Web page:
Why President Biden’s Pupil Mortgage Forgiveness Might Be Delayed

Nate Wlodarchak, left, and his husband Shawn Wlodarchak.

Source: Nate Wlodarchak

When Nate Wlodarchak drove people to the polls on election day, he couldn’t stop imagining his life without student debt. During the campaign, President Joe Biden had promised to give all borrowers $ 10,000 of the loan, which would bring Wlodarchak’s balance to practically zero.

Without the loans that weigh on him, 37-year-old Wlodarchak, a scientist studying tuberculosis, could put more of his paychecks into his savings every month. And he and his husband Shawn, who live outside of Denver, could finally give serious thought to the many goals, like having children, that they had to leave behind.

Now Wlodarchak and tens of millions of other borrowers burdened with student loans await the new president to ease some of their debt burden. “We took his promise to heart to make it a key priority,” said Wlodarchak.

Given Biden’s dual and historic economic and health crisis, student loan forgiveness may not be coming as quickly as some had hoped. Vaccinating people against Covid, reopening schools, and providing financial aid to unemployed and food insecure Americans are likely to be a priority.

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In addition, there is a heated and unresolved debate over whether debt relief should be done through laws passed by Congress or through executive action by the President.

Proponents say student debt relief is a crucial part of any meaningful response to the coronavirus pandemic, and point out that borrowers had problems even before the crisis. Even nearly a year ago with record job losses and when the country was in the midst of its longest economic expansion in history, more than one in four student loan borrowers was in default or default.

Others point out that it is people of color who are bearing the brunt of the student loan crisis, and it is also black and Latin American Americans who have suffered the most from the coronavirus pandemic. An adviser to Senator Elizabeth Warren, D-Mass., Said student debt relief would make the greatest strides in closing the racial prosperity gap since the civil rights movement.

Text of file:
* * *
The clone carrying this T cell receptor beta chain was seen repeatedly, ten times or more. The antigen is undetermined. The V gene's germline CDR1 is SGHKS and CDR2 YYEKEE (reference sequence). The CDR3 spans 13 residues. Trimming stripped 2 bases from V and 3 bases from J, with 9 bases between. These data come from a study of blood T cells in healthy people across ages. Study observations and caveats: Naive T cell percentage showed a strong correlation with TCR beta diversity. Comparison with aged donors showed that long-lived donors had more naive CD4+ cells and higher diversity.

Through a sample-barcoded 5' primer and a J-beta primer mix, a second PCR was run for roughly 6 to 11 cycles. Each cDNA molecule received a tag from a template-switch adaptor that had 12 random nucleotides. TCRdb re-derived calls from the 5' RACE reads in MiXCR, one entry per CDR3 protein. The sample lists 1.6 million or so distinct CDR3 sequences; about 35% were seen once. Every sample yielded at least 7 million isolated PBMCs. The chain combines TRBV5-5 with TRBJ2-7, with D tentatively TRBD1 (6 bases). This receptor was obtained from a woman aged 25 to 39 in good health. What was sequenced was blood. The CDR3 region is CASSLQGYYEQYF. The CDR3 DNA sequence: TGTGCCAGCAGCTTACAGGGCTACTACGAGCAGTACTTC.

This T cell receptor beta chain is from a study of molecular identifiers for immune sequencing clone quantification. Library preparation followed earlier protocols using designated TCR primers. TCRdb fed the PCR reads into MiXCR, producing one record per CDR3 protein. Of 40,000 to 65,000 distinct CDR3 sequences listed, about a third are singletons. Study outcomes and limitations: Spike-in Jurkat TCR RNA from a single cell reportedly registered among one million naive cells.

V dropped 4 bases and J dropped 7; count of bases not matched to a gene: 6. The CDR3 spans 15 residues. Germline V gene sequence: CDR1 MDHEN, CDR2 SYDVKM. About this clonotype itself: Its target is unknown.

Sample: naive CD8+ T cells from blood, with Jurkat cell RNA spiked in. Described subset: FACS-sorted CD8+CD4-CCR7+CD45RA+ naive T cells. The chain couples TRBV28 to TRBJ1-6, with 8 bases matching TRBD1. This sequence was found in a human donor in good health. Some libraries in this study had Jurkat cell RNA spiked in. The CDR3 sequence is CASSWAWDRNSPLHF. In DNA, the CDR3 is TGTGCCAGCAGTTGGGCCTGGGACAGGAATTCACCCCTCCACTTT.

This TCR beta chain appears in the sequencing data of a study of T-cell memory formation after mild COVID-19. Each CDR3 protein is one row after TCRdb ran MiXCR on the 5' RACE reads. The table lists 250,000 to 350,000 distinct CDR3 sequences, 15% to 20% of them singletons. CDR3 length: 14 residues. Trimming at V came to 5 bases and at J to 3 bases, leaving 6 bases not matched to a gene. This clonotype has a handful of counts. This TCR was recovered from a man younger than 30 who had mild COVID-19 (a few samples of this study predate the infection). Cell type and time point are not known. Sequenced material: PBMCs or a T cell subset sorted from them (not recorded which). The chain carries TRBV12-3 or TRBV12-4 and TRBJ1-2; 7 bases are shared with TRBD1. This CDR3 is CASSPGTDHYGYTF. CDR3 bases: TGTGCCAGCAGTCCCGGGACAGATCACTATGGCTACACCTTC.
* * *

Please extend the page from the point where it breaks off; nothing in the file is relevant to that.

“Debt relief would have a huge impact on those hardest hit by the coronavirus pandemic: Black Americans, senior borrowers and graduates,” said Alexis Goldstein, senior policy analyst at Americans for Financial Reform.

On his first day in office, President Biden signed an executive order extending the break in monthly payments for federal student loan borrowers through September 2021.

Mike Calhoun, president of the Center for Responsible Lending, called the move “a critical first step,” but hopes that “the administration will consider a blanket resignation that can provide families with a path to equity and financial advancement.”

At a press conference in late November, a reporter asked then-elected President Biden where he stood on student loan debt forgiveness.

“You are in real trouble,” Biden said of borrowers. “You have to make a choice between paying your student loan or paying your rent. These types of decisions should be made immediately.”

However, the president’s draft stimulus package of $ 1.9 trillion unveiled this month makes no mention of canceling student debt. Senior officials in the Biden administration claim the president still supports $ 10,000 in forgiveness per borrower.

“It’s hard to know how to read the tea leaves,” said Rick Hess, director of educational studies at the American Enterprise Institute.

Legislation is unlikely to be proposed until late summer or early fall.

Mark Kantrowitz

University specialist

Higher education expert Mark Kantrowitz said Biden’s Covid relief plan focuses on the most pressing issues of the public health crisis and debt relief is likely to come later.

“I think the chances that a student loan will be granted are better than ever,” said Kantrowitz. “But the legislation will probably not be proposed until late summer or early fall.”

Adopting this legislation could prove difficult.

Even with the Democratic Senate victories in Georgia, they got the smallest majority and only 50 members out of the 50 Republicans, with Vice President Kamala Harris holding a groundbreaking vote if necessary. Many on the right argue that a college student debt jubilee wouldn’t kick the economy much, as college graduates tend to be higher-income individuals who would likely redirect their monthly bill towards savings rather than additional expenses.

Proponents and other Democrats argue that the legislative process is too time consuming and risky, and urge Biden to use executive action to reduce debt sooner.

Top Senate Democrat Chuck Schumer, DN.Y., urges Biden to immediately lend $ 50,000 per borrower. “All you need is the movement of a pen,” Schumer said last month. “You don’t need a congress.”

And Warren described student debt relief as “the most effective economic incentive available through executive action.”

In response, Biden said it was “unlikely” that he would cancel $ 50,000 student debt for all borrowers alone, although an adviser to Warren said they would continue to advocate presidential debt relief with the new administration .

For the time being, Wlodarchak remains confident that his student loans will be granted at some point. He has his plan, if and when it is them: he will take his husband to a fancy surf-and-turf dinner.

And he even knows what he’s going to order. “A porterhouse with morels and a lobster with cold water, of course red wine,” he said. “Oh, and Bananas Foster for dessert!”

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